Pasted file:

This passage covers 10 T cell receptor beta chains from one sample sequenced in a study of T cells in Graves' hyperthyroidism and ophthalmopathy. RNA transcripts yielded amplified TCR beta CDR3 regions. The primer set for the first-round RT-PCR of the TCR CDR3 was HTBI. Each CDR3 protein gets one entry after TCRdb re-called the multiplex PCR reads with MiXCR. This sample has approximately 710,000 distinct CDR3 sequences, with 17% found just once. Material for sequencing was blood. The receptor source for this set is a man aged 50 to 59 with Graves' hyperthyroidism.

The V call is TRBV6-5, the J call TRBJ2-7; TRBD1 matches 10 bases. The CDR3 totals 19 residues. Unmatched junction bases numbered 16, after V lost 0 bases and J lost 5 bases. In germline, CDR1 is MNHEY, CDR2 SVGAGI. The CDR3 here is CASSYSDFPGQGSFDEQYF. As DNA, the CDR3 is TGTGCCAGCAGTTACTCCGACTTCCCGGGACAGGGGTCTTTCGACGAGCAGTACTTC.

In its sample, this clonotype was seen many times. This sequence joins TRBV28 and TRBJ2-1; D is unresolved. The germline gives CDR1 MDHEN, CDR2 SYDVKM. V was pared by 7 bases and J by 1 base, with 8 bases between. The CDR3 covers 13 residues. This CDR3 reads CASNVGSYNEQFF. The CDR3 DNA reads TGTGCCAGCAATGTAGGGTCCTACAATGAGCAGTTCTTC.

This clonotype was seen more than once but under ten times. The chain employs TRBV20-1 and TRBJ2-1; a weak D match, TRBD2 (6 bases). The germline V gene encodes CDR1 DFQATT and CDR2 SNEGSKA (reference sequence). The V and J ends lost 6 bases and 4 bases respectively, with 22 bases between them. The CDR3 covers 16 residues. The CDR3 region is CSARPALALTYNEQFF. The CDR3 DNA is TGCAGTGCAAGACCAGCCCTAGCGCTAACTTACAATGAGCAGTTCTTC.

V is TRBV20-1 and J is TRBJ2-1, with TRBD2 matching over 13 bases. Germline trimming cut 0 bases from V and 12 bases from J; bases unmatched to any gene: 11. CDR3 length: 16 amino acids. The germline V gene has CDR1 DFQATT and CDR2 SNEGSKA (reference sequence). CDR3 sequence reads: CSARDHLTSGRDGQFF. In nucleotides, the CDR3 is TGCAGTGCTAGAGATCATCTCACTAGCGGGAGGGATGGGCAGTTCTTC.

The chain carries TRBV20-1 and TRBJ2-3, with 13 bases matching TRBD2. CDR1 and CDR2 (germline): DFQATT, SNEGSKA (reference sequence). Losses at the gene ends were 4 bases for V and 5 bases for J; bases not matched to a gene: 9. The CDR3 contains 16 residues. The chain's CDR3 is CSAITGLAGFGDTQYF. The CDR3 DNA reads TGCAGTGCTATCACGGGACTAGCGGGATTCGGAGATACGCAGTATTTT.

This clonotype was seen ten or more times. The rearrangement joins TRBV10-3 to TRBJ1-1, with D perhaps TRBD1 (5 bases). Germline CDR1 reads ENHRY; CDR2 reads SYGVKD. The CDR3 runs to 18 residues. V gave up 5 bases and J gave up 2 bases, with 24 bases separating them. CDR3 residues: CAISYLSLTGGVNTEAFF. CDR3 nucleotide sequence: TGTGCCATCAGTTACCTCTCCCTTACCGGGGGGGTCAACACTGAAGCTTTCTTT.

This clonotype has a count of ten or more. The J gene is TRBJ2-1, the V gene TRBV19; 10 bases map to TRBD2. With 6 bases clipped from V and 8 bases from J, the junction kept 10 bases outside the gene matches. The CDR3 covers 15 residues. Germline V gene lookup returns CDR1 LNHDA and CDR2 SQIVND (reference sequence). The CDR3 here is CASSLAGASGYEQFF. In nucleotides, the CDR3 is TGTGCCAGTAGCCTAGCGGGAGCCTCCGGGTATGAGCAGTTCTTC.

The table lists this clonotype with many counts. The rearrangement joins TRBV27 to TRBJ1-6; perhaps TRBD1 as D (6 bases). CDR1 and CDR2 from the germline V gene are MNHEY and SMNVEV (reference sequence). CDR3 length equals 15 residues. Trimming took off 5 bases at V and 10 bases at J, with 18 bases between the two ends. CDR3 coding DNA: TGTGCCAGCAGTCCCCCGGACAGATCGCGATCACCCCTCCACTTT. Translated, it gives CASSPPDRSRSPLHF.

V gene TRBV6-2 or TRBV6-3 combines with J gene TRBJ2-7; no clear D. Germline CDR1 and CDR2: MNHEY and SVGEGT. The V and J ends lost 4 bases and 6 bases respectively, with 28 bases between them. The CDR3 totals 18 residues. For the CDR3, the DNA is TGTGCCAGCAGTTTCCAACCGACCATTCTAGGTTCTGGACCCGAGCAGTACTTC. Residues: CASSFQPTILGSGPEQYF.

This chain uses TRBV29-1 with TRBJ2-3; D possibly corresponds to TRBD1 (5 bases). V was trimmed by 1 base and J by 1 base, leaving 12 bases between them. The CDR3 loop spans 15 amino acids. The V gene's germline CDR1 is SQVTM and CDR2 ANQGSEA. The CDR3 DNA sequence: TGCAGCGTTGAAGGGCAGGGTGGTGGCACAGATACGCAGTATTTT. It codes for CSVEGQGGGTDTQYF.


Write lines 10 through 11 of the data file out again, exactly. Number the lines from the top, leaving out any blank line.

V gene TRBV6-2 or TRBV6-3 combines with J gene TRBJ2-7; no clear D. Germline CDR1 and CDR2: MNHEY and SVGEGT. The V and J ends lost 4 bases and 6 bases respectively, with 28 bases between them. The CDR3 totals 18 residues. For the CDR3, the DNA is TGTGCCAGCAGTTTCCAACCGACCATTCTAGGTTCTGGACCCGAGCAGTACTTC. Residues: CASSFQPTILGSGPEQYF.

This chain uses TRBV29-1 with TRBJ2-3; D possibly corresponds to TRBD1 (5 bases). V was trimmed by 1 base and J by 1 base, leaving 12 bases between them. The CDR3 loop spans 15 amino acids. The V gene's germline CDR1 is SQVTM and CDR2 ANQGSEA. The CDR3 DNA sequence: TGCAGCGTTGAAGGGCAGGGTGGTGGCACAGATACGCAGTATTTT. It codes for CSVEGQGGGTDTQYF.